Biological Oxidation in Bacteria

The nutrients, acquisited by microbial cells, contain low amounts of energy in each of chemical bonds within their molecules. The total energy is distributed throughout the molecule and it is not readily available for direct assimilation.

The pathways of energy metabolism comprise the sets of versatile enzymatic reactions resulting in slow stepwise concentration of diffuse energy of many low-energy chemical bonds of various nature into a few high-energy equivalents (such as macroergic phosphate-containing substances or proton-motive force). The latter forms can be easuly utilized by the cell.

The energy is eventually transferred to adenosine diphosphate (ADP) to form adenosine triphosphate, abbreviated ATP, which is used like universal energy storage in the cells. The same function is maintained by guanosine triphosphate, or GTP.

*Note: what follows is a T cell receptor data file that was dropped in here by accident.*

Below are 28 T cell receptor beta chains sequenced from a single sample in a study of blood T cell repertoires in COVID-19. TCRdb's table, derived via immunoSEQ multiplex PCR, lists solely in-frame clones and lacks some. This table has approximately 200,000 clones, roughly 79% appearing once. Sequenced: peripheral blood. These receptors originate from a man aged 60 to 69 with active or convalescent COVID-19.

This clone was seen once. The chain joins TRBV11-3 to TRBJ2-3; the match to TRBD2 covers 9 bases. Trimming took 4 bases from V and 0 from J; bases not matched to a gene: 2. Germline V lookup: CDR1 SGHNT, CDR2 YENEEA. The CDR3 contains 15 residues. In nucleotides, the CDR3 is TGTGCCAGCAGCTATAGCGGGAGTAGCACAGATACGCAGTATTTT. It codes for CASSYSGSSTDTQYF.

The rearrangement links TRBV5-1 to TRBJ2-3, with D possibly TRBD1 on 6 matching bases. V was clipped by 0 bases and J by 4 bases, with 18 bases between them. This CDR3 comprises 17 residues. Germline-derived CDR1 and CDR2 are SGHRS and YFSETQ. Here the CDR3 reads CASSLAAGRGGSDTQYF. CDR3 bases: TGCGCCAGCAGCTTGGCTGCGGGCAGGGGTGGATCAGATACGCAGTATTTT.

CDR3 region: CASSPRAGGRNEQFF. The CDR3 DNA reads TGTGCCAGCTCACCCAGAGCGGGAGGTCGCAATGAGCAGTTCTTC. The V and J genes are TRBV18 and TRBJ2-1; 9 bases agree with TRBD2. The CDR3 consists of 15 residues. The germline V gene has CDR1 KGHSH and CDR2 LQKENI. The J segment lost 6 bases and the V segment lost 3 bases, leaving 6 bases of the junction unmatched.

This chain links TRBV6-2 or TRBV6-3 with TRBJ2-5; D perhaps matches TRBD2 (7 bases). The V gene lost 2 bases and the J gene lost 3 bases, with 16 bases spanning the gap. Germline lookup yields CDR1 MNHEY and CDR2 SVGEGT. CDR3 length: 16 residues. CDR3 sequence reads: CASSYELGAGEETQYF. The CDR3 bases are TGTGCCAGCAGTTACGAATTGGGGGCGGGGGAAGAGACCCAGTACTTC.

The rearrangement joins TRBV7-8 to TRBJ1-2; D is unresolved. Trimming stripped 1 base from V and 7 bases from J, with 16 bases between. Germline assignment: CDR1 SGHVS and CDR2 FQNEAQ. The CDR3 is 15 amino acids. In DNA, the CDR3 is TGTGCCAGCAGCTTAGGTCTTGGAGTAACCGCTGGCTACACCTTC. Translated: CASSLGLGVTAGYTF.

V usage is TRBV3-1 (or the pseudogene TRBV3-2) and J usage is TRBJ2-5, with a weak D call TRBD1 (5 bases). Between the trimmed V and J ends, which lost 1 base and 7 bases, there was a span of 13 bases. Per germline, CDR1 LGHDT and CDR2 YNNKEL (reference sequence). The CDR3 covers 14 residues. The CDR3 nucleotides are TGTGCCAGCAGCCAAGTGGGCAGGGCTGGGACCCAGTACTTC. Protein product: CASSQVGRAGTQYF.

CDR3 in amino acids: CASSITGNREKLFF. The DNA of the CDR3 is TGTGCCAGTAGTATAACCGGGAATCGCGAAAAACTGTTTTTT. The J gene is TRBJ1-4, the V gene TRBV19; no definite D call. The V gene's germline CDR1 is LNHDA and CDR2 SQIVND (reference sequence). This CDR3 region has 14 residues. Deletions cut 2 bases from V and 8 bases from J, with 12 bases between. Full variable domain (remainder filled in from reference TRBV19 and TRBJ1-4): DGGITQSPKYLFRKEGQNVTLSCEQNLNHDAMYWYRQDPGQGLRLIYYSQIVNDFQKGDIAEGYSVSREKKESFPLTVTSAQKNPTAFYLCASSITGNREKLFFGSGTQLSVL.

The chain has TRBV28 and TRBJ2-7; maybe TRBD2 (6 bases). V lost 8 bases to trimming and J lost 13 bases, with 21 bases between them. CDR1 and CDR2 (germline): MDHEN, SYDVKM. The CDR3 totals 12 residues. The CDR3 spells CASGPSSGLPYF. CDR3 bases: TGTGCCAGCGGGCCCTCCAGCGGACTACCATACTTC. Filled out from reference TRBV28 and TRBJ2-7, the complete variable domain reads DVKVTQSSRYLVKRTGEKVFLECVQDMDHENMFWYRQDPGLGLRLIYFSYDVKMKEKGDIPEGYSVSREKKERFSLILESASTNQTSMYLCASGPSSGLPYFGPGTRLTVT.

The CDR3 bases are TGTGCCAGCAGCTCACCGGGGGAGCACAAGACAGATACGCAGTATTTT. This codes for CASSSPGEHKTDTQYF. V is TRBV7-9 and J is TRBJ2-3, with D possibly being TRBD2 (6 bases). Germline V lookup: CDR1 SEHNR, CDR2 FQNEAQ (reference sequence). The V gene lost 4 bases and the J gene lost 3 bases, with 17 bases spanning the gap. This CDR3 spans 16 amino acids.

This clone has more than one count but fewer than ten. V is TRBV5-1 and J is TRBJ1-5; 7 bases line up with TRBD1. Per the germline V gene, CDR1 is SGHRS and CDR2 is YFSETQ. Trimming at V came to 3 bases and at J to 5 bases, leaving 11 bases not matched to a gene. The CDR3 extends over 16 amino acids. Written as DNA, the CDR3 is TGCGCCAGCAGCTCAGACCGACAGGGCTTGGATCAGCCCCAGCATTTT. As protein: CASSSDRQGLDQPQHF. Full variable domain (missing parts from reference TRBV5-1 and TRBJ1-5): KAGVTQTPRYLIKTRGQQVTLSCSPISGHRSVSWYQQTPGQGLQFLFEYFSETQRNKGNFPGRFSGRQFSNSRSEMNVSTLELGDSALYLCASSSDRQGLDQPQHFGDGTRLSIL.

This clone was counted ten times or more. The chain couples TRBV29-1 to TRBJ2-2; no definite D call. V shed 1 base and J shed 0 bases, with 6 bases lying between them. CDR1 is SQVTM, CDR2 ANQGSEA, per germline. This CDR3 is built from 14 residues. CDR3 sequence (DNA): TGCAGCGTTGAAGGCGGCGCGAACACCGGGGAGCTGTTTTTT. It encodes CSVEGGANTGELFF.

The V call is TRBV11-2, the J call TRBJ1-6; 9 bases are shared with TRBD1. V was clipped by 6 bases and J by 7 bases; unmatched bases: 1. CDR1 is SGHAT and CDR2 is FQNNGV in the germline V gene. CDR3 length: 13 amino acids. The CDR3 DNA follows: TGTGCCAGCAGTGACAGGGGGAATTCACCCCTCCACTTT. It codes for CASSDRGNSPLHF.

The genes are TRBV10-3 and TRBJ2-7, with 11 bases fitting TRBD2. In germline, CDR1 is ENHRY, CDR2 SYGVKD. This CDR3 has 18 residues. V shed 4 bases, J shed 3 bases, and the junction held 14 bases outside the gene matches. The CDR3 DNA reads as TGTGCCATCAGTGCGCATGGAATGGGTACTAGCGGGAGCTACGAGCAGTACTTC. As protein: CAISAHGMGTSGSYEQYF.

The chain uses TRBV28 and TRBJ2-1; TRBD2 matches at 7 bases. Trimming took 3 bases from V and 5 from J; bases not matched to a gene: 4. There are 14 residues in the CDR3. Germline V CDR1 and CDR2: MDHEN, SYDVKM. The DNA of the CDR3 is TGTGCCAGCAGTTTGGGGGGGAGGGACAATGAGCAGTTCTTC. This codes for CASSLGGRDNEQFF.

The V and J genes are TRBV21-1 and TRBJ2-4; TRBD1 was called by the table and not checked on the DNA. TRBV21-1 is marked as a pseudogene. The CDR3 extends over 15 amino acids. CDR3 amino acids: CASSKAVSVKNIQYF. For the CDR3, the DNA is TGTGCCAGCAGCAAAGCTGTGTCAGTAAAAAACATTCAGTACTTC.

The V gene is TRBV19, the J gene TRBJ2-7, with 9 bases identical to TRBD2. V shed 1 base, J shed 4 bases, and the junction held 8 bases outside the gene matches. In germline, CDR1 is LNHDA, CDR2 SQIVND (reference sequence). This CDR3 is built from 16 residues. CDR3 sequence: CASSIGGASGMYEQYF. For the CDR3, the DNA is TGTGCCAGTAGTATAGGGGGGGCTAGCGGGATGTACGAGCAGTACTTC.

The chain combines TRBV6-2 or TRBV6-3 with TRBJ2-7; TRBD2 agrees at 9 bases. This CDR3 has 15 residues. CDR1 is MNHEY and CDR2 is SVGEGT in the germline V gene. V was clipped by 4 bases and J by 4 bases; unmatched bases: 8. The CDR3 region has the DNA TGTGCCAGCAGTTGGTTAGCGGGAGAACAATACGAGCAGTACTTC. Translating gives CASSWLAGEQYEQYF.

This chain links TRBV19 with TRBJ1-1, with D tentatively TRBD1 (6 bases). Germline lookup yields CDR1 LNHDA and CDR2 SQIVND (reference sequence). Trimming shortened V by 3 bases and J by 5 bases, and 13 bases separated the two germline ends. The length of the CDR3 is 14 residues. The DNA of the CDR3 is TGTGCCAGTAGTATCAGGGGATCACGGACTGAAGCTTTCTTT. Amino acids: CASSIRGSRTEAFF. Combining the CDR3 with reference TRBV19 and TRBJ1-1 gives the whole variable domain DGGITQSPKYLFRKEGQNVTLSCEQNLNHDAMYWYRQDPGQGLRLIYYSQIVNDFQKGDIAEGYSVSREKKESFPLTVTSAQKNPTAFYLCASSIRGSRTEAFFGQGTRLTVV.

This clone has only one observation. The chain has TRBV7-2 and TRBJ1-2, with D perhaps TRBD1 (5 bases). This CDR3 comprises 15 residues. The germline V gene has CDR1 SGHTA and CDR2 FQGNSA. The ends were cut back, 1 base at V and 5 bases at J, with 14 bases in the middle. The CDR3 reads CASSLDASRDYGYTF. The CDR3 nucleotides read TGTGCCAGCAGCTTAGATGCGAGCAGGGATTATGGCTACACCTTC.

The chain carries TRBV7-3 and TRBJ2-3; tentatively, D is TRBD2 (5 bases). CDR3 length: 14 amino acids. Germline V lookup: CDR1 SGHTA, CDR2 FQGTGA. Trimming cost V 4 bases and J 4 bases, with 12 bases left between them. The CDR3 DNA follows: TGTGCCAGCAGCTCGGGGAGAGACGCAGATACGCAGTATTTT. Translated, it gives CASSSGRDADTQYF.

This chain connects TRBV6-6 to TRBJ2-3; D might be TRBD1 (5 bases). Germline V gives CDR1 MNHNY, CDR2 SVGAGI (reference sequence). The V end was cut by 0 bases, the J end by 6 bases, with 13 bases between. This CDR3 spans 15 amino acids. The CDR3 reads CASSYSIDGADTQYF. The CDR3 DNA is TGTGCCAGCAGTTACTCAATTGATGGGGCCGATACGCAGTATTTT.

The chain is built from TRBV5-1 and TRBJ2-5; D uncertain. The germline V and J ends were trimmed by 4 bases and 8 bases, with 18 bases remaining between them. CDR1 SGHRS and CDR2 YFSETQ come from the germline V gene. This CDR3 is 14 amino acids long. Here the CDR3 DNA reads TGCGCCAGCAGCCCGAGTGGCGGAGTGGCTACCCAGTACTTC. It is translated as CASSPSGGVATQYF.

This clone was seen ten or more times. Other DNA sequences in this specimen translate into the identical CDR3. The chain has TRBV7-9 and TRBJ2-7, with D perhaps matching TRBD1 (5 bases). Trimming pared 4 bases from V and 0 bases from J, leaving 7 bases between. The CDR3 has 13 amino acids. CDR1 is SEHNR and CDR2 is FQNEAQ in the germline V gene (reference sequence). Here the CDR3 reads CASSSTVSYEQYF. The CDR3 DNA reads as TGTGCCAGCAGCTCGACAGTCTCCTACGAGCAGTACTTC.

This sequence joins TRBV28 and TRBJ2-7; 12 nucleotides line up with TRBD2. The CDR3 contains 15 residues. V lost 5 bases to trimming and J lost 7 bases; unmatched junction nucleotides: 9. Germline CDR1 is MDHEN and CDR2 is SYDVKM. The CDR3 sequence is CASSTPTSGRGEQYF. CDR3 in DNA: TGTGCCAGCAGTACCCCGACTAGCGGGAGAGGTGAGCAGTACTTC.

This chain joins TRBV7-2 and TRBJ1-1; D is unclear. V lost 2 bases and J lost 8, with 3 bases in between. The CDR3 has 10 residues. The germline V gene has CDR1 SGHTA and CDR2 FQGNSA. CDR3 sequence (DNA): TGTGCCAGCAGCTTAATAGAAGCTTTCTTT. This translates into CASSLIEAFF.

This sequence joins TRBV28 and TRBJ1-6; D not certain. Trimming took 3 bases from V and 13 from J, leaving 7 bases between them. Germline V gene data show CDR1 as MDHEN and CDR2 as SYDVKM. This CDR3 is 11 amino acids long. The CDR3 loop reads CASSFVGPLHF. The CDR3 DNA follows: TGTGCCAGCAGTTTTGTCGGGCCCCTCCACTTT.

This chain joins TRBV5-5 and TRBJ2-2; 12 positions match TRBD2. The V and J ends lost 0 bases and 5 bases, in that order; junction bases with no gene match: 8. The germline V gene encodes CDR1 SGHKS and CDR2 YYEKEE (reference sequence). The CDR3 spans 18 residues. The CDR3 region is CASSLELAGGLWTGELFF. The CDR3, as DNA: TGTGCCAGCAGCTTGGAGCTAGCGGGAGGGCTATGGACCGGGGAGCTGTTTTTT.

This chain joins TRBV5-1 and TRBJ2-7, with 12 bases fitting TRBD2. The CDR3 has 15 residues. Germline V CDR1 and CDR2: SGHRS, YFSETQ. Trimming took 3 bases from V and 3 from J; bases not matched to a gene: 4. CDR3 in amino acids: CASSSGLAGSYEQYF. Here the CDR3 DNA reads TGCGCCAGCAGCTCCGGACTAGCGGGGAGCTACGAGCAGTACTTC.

Within ATP molecule the energy is concentrated by two high-energy bonds (tagged by the symbol ~). After ATP or GTP enzymatic cleavage these bonds break down, and large amounts of energy are liberated.

ATP-derived release of energy can be outlined according to the following general scheme of the reaction:

ATP = ADP + (inorganic phosphate P) + Energy

Accumulation of energy in bacteria is predominantly realized via the process of biological oxidation.

Chemoheterotrophic bacteria, because of their dependency on some organic source for energy, exploit two basic pathways of biological oxidation that collect the diffuse energy of “fuel” nutrient molecules within the high-energy of ATP bonds.

One pathway is termed fermentation, the second one is respiration (aerobic or anaerobic).

Together with energy gain, all the pathways create a number of valuable precursor metabolites – intermediate organic substances that should be further transformed into the structural subunits of biopolymers (e.g., amino acids) after a set of specific biochemical reactions.